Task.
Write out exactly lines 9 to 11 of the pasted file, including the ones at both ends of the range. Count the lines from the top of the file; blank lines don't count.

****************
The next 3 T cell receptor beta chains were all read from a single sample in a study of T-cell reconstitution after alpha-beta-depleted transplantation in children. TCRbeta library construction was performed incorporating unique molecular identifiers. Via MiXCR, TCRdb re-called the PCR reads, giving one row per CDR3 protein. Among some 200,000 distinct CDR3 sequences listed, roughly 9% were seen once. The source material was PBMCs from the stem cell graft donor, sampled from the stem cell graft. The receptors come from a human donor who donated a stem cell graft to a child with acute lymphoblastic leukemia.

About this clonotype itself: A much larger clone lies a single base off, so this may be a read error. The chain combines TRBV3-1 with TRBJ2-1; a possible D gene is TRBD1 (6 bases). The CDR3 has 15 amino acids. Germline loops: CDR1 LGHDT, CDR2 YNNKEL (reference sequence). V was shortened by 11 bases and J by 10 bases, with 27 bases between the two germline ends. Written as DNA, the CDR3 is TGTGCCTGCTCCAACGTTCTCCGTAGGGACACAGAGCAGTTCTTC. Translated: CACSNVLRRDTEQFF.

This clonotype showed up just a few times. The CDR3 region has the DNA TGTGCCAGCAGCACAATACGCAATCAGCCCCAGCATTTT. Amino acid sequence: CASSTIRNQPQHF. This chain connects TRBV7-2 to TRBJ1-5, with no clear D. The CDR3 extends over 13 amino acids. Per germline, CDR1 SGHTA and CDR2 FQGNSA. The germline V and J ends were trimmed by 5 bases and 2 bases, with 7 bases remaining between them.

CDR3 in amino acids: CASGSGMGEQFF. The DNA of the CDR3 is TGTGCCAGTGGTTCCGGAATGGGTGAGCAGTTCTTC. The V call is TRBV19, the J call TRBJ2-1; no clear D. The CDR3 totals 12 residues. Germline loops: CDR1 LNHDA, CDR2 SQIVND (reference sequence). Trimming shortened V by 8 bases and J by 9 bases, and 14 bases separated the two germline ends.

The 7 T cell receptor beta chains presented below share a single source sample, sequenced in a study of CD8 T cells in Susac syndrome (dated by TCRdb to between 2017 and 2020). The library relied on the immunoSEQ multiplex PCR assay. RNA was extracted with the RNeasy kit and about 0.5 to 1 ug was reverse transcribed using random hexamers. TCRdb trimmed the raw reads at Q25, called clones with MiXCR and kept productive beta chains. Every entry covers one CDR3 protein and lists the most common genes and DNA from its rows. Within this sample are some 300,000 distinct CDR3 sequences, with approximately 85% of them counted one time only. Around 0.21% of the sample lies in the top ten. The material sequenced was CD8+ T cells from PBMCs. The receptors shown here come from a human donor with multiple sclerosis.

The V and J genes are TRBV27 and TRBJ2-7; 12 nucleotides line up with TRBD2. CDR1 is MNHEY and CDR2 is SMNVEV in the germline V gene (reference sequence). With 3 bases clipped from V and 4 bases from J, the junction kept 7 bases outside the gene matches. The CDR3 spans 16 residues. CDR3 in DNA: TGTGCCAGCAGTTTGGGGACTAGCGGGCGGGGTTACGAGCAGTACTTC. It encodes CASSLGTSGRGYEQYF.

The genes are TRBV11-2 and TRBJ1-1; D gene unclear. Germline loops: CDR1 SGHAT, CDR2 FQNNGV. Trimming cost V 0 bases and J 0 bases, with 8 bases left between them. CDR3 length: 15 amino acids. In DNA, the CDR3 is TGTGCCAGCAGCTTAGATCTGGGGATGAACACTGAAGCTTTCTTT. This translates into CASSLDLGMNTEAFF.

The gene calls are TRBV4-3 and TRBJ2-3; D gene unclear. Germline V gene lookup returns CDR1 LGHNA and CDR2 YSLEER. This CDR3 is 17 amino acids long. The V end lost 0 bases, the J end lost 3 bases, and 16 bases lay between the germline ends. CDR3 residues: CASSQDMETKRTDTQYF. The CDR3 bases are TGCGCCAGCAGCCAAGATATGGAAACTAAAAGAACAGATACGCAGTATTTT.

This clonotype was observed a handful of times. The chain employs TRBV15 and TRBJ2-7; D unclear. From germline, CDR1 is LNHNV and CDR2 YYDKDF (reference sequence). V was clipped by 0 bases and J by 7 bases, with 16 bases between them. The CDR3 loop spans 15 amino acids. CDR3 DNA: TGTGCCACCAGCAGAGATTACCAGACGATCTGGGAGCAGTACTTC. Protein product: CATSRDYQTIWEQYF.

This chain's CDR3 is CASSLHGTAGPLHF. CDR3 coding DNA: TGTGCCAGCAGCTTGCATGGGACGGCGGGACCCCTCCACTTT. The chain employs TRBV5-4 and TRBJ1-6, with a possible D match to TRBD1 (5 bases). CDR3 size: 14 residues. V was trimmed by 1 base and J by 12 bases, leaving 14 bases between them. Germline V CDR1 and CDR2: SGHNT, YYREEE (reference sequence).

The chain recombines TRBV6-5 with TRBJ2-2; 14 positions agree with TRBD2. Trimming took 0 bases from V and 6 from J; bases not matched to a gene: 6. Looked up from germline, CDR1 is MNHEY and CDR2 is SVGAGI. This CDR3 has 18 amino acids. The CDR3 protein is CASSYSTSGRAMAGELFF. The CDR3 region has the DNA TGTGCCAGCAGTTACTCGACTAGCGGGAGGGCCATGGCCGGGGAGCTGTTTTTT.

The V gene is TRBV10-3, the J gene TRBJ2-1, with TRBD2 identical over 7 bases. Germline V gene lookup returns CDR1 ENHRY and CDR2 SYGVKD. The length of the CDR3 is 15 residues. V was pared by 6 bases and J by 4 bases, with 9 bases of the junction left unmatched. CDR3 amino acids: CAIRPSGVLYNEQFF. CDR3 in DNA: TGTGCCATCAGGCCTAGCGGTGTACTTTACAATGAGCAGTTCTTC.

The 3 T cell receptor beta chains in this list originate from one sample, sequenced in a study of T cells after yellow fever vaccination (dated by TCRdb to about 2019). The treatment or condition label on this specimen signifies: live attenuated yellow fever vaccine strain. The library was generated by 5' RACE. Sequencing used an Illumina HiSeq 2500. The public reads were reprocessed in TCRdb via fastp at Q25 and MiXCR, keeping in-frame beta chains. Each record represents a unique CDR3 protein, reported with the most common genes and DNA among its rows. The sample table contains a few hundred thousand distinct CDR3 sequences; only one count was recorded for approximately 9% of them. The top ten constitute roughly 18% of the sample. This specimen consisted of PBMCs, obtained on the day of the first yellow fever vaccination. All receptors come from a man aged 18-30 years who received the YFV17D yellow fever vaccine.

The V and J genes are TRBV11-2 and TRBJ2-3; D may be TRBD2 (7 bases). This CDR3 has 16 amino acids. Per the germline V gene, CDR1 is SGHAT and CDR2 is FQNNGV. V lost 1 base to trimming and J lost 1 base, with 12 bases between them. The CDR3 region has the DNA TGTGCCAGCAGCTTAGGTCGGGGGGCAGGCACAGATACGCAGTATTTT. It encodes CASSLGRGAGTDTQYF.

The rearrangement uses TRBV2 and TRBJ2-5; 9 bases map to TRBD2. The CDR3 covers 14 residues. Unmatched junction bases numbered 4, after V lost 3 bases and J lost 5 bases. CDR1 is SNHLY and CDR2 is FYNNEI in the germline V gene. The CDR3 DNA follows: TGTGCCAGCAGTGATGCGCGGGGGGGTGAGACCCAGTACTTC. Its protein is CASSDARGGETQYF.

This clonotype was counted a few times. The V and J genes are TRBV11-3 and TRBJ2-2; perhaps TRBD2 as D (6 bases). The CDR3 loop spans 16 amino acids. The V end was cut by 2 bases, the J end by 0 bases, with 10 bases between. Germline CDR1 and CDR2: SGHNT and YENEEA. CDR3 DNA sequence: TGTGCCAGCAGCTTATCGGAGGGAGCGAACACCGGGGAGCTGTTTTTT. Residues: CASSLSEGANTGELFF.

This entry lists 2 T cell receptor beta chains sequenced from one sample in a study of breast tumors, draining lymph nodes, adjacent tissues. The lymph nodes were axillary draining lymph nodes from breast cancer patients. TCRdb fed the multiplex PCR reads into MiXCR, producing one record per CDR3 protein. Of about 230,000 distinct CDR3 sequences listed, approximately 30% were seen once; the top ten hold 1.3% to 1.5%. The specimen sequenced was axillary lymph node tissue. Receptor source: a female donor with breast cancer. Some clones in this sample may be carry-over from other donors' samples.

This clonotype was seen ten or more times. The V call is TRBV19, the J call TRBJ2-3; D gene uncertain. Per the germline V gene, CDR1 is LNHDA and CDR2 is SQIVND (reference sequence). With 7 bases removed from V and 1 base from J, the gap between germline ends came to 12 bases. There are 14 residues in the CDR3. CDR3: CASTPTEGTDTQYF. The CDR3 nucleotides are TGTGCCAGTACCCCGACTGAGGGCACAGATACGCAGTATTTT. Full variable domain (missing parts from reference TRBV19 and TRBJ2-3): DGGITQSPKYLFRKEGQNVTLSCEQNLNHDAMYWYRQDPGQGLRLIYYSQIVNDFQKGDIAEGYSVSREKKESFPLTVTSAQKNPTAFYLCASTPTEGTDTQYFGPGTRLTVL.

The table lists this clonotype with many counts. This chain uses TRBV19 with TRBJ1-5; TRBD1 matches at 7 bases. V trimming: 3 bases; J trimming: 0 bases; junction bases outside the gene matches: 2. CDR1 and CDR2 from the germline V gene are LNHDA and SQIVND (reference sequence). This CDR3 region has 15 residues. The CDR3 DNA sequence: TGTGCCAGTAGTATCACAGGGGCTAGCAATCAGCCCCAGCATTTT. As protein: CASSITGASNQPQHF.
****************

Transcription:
This clonotype was observed a handful of times. The chain employs TRBV15 and TRBJ2-7; D unclear. From germline, CDR1 is LNHNV and CDR2 YYDKDF (reference sequence). V was clipped by 0 bases and J by 7 bases, with 16 bases between them. The CDR3 loop spans 15 amino acids. CDR3 DNA: TGTGCCACCAGCAGAGATTACCAGACGATCTGGGAGCAGTACTTC. Protein product: CATSRDYQTIWEQYF.

This chain's CDR3 is CASSLHGTAGPLHF. CDR3 coding DNA: TGTGCCAGCAGCTTGCATGGGACGGCGGGACCCCTCCACTTT. The chain employs TRBV5-4 and TRBJ1-6, with a possible D match to TRBD1 (5 bases). CDR3 size: 14 residues. V was trimmed by 1 base and J by 12 bases, leaving 14 bases between them. Germline V CDR1 and CDR2: SGHNT, YYREEE (reference sequence).

The chain recombines TRBV6-5 with TRBJ2-2; 14 positions agree with TRBD2. Trimming took 0 bases from V and 6 from J; bases not matched to a gene: 6. Looked up from germline, CDR1 is MNHEY and CDR2 is SVGAGI. This CDR3 has 18 amino acids. The CDR3 protein is CASSYSTSGRAMAGELFF. The CDR3 region has the DNA TGTGCCAGCAGTTACTCGACTAGCGGGAGGGCCATGGCCGGGGAGCTGTTTTTT.